Fortnite has recently celebrated its third anniversary, albeit under less than optimal conditions for the game giant. While this would seem to imply that Fortnite was made a mere three years ago, the truth is a little more complicated than that, and much of it has to do with the bizarre and complex processes behind game design.
Making Fortnite, working backwards
To simplify matters, let’s start from the present and work our way backwards. Fortnite today is different from Fortnite a year ago, and very different from Fortnite on its release day, and so the answer of when Fortnite was made depends largely on what you consider to be “Fortnite.”
The current iteration of the game, fully named Fortnite Chapter 2 Season 4, released on August 27th of 2020, only a few weeks back. This latest version was a departure from the previous season which featured very little in the way of Marvel characters and a progressively changing island layout as the result of a flood narrative.
For those of you who consider Iron Man and Wolverine to be integral parts of Fortnite then, the answer is that Fortnite was made just a few weeks ago, however I imagine that group is incredibly small.
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Fortnite Chapter 2
This takes us further back, to Fortnite Chapter 2, the current broad version of the game we call Fortnite. Chapter 2 brought with it a change in the island, and expanded what players could do on water. It also introduced some new features, such as the ability to carry knocked down players and upgrade your weapons.
For those of you that believe the current island, as well as the underlying mechanics of the game, are what constitute Fortnite, then the answer is that Fortnite was released October 14th of 2019, and it was made during the months leading up to that date.
Of course, this would only make sense if you consider Fortnite Chapter 1 to be a wholly different game from Fortnite Chapter 2, something you could potentially make a case for but would not likely be accepted by everyone. And so, further back we go.
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Fortnite: Battle Royale
Now this is the part where we start to see players split into two camps. Fortnite Battle Royale, the version of Fortnite played by most people, released September 26th, 2017. It featured a unique style of gameplay, with construction being a core part of the game, but each piece built still had to be placed manually and most of the community used it only lightly.
Weapon accuracy was still governed by an oft derided bloom mechanic which made your shots seemingly random, rather than being entirely accurate to where you aimed. Additionally, friendly fire was on, making for rather unfortunate events where explosives were less useful in team modes, and griefers would shoot their teammates for no reason.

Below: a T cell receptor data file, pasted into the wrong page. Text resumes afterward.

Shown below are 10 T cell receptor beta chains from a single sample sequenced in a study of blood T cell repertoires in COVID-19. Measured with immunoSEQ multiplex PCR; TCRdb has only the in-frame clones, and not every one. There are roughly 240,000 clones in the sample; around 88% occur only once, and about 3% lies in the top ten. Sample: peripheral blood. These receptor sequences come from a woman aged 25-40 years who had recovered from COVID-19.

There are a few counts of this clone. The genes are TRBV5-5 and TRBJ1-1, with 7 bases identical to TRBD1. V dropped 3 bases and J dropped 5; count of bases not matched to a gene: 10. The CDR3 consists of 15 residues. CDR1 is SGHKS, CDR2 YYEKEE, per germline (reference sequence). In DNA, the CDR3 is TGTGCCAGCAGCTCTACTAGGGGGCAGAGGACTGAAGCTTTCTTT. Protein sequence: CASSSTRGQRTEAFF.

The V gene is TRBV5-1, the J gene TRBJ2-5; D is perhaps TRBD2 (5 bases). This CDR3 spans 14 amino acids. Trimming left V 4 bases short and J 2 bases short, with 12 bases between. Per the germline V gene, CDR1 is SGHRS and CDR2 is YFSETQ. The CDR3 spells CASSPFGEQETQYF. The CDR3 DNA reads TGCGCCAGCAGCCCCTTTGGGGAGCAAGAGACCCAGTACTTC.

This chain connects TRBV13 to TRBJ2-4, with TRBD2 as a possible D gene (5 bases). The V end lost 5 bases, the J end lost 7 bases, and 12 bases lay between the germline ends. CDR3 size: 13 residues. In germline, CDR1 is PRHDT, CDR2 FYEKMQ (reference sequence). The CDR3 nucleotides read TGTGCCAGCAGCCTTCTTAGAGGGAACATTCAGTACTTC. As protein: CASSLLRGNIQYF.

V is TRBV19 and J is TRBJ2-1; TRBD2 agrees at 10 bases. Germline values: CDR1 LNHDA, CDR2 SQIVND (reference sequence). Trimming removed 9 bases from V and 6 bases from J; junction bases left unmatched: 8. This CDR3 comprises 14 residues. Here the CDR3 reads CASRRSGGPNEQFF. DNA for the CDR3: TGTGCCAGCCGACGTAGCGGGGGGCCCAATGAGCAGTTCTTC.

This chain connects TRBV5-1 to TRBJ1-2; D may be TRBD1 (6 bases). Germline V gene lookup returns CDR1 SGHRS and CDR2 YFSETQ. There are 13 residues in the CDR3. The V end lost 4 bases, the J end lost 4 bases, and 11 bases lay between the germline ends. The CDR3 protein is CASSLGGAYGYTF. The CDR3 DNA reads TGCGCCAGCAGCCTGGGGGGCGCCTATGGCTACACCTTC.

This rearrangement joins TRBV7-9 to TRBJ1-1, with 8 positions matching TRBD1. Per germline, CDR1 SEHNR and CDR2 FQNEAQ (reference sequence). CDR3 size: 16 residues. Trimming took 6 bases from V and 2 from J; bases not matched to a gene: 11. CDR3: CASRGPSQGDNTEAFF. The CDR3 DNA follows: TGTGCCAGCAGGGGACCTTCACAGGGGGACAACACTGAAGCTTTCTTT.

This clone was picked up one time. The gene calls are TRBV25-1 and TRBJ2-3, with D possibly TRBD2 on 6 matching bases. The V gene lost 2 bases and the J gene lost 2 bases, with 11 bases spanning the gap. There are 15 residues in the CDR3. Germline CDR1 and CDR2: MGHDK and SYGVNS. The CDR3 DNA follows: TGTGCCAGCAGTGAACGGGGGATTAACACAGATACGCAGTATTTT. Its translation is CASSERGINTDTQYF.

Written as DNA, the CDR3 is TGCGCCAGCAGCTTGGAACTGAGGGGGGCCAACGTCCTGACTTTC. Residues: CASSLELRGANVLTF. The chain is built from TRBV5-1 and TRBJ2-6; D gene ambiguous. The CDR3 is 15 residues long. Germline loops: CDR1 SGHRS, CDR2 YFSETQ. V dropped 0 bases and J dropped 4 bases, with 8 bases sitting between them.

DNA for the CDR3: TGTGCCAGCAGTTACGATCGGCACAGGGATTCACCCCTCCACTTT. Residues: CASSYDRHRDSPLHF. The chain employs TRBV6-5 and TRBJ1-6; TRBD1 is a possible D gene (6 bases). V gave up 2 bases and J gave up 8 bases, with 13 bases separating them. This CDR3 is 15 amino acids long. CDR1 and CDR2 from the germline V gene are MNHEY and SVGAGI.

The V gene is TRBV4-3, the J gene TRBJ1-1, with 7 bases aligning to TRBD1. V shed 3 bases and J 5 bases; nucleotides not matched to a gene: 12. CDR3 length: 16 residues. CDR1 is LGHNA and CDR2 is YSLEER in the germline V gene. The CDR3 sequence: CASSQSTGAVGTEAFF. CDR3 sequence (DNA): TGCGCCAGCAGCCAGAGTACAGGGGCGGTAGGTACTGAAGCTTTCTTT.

Fortnite in September of 2017 is very different from Fortnite now, but is it different enough to be considered a different game? If not, then the answer is that Fortnite was made prior to that date. But, as usual, the true answer is even more complicated.
Fortnite: Save the World
Because Fortnite: Battle Royale wasn’t the first version of the game. It was initially imagined as a game that had much more in common with the likes of Dungeon Defenders than it did with PlayerUnknown’s Battlegrounds, as players were asked to build around and defend an objective from hordes of zombies.
As a result, Fortnite: Save the World, the flagship version of the game, was released on July 25th of 2017, making that the official release date of the first version of the game. However, for many players, Save the World is an entirely different game from the Battle Royale variant, and it would be hard to find anyone for whom the name “Fortnite” referred to Save the World.
So if you consider Save the World to be the same as the Battle Royale game, then Fortnite was made and released in July of 2017.
Fortnite, announcement to release
But a game doesn’t get made overnight, and for Fortnite this process took a long time. Fortnite was revealed to the world six years prior to its eventual release, being shown at the Spike Video Game Awards in 2011, having been introduced by Epic’s own autour game director, Cliff “CliffyB” Bleszinsky.
At that award show, Bleszinsky stated that Fortnite was the result of Epic’s developers working on a project after the completion of Gears of War 3, wanting to cool off with something “different and fun.” From Bleszinsky’s description, the game came off as some sort of survival-crafting game, not unlike Minecraft or the deluge of other survivey-crafty games released around this time (Rust, Don’t Starve, Terraria, The Long Dark, The Forest, Subnautica, and on and on).
Of course, this might have had the same name as the game people play now, but if you were to play them side-by-side it would be hard to see more than a passing resemblance. Nevertheless, if you consider every iterative version of a game as part of the same legacy, and disregard even the drastic differences between them, then the answer for when Fortnite was made is a simple “sometime during 2011, but after Gears of War 3 was finished.”